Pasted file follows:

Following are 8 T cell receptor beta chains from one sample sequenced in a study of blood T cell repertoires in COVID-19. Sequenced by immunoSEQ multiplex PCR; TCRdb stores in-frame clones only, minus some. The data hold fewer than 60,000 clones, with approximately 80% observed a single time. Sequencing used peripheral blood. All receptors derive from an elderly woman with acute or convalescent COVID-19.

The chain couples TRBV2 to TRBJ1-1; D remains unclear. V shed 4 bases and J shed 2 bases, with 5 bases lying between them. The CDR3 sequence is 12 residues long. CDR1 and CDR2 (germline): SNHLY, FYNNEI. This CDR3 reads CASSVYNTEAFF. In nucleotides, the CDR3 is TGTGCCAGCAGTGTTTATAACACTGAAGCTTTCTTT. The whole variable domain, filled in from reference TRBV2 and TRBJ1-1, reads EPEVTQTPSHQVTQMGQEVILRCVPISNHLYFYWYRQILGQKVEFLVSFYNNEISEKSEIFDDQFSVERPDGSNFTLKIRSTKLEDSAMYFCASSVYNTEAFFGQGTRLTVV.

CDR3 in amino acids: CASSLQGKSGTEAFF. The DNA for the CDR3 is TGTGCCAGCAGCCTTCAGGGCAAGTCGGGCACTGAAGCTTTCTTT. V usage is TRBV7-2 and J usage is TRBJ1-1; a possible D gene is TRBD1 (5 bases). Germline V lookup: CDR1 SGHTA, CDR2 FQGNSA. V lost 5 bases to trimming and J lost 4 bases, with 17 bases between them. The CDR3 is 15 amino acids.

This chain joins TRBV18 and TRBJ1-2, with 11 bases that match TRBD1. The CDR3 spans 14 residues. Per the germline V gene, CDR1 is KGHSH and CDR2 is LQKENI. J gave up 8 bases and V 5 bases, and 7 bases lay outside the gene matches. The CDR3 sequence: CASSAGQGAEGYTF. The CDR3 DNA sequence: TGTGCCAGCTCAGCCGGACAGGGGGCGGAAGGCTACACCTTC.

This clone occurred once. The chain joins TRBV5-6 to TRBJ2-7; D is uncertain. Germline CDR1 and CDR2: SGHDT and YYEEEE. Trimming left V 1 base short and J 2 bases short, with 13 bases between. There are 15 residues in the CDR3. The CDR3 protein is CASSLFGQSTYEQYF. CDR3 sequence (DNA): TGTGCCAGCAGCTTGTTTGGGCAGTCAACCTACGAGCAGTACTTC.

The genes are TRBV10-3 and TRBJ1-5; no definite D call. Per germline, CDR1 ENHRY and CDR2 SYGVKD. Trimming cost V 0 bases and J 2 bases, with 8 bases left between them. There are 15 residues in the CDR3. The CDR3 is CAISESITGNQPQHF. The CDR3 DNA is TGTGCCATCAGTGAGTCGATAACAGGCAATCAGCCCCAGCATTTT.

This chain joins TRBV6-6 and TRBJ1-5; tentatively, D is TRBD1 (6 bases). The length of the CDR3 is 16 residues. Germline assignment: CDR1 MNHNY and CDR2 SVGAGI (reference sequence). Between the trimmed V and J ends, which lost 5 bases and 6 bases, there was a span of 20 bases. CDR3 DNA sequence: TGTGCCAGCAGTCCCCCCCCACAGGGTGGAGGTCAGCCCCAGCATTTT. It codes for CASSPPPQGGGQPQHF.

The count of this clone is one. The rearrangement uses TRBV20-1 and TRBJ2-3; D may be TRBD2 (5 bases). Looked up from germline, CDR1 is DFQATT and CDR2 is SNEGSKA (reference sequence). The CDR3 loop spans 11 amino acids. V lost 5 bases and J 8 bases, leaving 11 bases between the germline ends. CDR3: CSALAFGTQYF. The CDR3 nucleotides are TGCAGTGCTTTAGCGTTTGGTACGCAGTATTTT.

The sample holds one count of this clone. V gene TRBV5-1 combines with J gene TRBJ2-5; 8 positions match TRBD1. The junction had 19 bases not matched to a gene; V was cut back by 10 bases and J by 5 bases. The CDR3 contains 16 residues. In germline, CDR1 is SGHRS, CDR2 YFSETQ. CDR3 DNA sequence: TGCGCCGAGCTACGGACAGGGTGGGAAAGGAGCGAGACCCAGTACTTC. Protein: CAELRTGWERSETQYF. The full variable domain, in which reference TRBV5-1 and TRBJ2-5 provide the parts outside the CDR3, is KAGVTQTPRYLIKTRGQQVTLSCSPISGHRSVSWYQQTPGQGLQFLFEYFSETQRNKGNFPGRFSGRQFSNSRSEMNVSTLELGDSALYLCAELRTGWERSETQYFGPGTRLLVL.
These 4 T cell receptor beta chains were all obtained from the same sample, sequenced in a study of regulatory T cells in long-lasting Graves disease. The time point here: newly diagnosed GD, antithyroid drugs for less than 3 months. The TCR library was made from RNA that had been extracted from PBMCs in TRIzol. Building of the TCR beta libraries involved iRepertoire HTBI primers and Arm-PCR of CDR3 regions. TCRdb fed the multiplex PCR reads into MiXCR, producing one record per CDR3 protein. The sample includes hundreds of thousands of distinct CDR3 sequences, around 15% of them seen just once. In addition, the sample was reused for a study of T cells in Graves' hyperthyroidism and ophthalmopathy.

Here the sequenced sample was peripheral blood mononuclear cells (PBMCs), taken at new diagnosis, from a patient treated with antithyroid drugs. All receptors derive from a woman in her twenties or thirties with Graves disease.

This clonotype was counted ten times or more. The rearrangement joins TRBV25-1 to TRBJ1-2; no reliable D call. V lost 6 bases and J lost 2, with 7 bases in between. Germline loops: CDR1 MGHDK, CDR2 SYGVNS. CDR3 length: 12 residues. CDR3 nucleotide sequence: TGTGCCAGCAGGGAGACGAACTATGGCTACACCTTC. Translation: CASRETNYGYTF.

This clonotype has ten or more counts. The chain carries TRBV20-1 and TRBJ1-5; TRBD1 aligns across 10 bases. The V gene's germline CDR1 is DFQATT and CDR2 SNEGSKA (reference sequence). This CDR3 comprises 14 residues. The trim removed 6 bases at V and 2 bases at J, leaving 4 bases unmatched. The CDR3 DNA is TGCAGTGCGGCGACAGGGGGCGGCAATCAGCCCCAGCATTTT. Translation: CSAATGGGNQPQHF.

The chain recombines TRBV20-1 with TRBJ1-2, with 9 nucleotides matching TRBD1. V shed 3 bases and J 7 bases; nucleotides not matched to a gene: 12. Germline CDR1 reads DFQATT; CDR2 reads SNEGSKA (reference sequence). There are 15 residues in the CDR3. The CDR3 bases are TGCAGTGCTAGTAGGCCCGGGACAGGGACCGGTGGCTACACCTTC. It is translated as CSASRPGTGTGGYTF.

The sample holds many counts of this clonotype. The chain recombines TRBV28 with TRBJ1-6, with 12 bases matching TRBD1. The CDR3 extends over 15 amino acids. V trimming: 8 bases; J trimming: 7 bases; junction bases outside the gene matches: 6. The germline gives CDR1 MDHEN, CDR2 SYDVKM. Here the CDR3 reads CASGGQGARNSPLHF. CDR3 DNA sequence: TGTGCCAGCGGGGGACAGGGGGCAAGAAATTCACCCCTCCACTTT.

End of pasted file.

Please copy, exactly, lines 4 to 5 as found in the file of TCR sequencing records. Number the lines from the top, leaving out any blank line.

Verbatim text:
This chain joins TRBV18 and TRBJ1-2, with 11 bases that match TRBD1. The CDR3 spans 14 residues. Per the germline V gene, CDR1 is KGHSH and CDR2 is LQKENI. J gave up 8 bases and V 5 bases, and 7 bases lay outside the gene matches. The CDR3 sequence: CASSAGQGAEGYTF. The CDR3 DNA sequence: TGTGCCAGCTCAGCCGGACAGGGGGCGGAAGGCTACACCTTC.

This clone occurred once. The chain joins TRBV5-6 to TRBJ2-7; D is uncertain. Germline CDR1 and CDR2: SGHDT and YYEEEE. Trimming left V 1 base short and J 2 bases short, with 13 bases between. There are 15 residues in the CDR3. The CDR3 protein is CASSLFGQSTYEQYF. CDR3 sequence (DNA): TGTGCCAGCAGCTTGTTTGGGCAGTCAACCTACGAGCAGTACTTC.